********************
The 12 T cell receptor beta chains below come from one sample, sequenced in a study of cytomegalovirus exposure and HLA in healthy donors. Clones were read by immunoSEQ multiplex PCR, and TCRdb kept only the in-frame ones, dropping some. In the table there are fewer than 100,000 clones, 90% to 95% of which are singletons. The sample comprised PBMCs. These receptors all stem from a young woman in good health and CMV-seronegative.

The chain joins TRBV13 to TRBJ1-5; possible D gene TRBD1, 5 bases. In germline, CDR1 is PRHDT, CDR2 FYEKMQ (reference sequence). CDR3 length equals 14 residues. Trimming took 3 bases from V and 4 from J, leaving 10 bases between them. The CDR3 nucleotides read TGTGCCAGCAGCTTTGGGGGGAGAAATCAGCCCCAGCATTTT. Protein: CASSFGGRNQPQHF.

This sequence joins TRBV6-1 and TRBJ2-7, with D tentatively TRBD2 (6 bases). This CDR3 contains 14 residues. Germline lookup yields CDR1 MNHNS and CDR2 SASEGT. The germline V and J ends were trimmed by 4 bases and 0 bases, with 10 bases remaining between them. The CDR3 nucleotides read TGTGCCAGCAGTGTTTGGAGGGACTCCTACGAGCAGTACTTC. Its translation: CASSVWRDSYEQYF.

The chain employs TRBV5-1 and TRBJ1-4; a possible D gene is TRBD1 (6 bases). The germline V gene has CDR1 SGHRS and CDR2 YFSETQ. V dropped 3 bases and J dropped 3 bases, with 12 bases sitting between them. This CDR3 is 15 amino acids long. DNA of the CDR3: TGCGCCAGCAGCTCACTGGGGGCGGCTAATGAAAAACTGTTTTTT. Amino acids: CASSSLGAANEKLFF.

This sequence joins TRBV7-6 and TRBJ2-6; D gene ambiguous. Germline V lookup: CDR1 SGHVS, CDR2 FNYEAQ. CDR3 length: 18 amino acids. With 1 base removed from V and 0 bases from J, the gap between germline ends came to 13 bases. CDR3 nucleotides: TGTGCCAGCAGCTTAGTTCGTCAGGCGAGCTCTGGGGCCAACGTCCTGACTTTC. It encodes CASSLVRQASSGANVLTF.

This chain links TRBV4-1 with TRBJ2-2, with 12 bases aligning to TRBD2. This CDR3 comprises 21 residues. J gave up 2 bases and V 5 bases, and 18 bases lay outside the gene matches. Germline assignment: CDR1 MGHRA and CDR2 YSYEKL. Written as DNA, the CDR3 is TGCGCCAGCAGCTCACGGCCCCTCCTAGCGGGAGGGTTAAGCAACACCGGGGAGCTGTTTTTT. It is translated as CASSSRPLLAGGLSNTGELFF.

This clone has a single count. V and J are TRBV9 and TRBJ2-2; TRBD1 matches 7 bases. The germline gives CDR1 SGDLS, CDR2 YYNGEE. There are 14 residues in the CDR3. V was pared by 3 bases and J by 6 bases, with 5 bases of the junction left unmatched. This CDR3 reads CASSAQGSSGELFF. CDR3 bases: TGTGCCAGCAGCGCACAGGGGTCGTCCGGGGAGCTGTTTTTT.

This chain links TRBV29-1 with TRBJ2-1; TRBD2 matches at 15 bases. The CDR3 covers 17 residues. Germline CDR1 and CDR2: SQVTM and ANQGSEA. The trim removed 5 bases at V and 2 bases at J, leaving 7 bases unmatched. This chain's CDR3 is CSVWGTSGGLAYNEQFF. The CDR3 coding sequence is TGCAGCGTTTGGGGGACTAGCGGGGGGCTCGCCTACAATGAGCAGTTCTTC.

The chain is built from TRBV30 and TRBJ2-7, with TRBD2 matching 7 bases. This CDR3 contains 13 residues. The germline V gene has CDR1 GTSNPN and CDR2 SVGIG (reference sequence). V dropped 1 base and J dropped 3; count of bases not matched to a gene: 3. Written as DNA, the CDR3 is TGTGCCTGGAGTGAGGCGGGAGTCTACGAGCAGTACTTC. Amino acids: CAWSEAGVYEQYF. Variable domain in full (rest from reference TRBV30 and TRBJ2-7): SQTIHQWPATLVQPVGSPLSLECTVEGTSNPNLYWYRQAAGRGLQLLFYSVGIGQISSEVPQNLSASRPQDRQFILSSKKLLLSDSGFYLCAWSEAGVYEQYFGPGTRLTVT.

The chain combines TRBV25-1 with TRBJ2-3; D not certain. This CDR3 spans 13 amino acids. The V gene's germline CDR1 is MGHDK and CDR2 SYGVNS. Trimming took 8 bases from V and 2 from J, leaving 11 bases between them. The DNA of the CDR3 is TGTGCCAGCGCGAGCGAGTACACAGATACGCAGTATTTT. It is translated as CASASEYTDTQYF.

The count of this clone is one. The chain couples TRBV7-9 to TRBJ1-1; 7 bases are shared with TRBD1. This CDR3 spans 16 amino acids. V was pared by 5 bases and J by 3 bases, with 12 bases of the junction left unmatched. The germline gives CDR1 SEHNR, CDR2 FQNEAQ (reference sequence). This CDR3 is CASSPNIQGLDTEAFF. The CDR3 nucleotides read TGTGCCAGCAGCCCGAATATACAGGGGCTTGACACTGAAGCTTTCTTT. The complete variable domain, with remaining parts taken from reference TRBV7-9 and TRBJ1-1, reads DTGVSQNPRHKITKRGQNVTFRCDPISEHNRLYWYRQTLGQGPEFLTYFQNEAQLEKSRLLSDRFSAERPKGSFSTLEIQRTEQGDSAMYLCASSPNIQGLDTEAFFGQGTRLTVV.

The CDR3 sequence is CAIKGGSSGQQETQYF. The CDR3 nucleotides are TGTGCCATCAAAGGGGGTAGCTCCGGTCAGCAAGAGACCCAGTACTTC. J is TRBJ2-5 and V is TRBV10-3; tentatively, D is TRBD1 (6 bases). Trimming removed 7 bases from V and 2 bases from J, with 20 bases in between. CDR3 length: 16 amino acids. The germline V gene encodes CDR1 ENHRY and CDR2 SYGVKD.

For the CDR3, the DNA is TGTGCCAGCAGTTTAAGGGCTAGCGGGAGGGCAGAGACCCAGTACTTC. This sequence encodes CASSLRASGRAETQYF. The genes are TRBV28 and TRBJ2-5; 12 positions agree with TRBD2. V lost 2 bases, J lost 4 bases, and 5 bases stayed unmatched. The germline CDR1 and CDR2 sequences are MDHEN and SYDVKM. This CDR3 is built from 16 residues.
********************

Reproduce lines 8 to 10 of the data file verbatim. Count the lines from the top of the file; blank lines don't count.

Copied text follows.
This chain links TRBV29-1 with TRBJ2-1; TRBD2 matches at 15 bases. The CDR3 covers 17 residues. Germline CDR1 and CDR2: SQVTM and ANQGSEA. The trim removed 5 bases at V and 2 bases at J, leaving 7 bases unmatched. This chain's CDR3 is CSVWGTSGGLAYNEQFF. The CDR3 coding sequence is TGCAGCGTTTGGGGGACTAGCGGGGGGCTCGCCTACAATGAGCAGTTCTTC.

The chain is built from TRBV30 and TRBJ2-7, with TRBD2 matching 7 bases. This CDR3 contains 13 residues. The germline V gene has CDR1 GTSNPN and CDR2 SVGIG (reference sequence). V dropped 1 base and J dropped 3; count of bases not matched to a gene: 3. Written as DNA, the CDR3 is TGTGCCTGGAGTGAGGCGGGAGTCTACGAGCAGTACTTC. Amino acids: CAWSEAGVYEQYF. Variable domain in full (rest from reference TRBV30 and TRBJ2-7): SQTIHQWPATLVQPVGSPLSLECTVEGTSNPNLYWYRQAAGRGLQLLFYSVGIGQISSEVPQNLSASRPQDRQFILSSKKLLLSDSGFYLCAWSEAGVYEQYFGPGTRLTVT.

The chain combines TRBV25-1 with TRBJ2-3; D not certain. This CDR3 spans 13 amino acids. The V gene's germline CDR1 is MGHDK and CDR2 SYGVNS. Trimming took 8 bases from V and 2 from J, leaving 11 bases between them. The DNA of the CDR3 is TGTGCCAGCGCGAGCGAGTACACAGATACGCAGTATTTT. It is translated as CASASEYTDTQYF.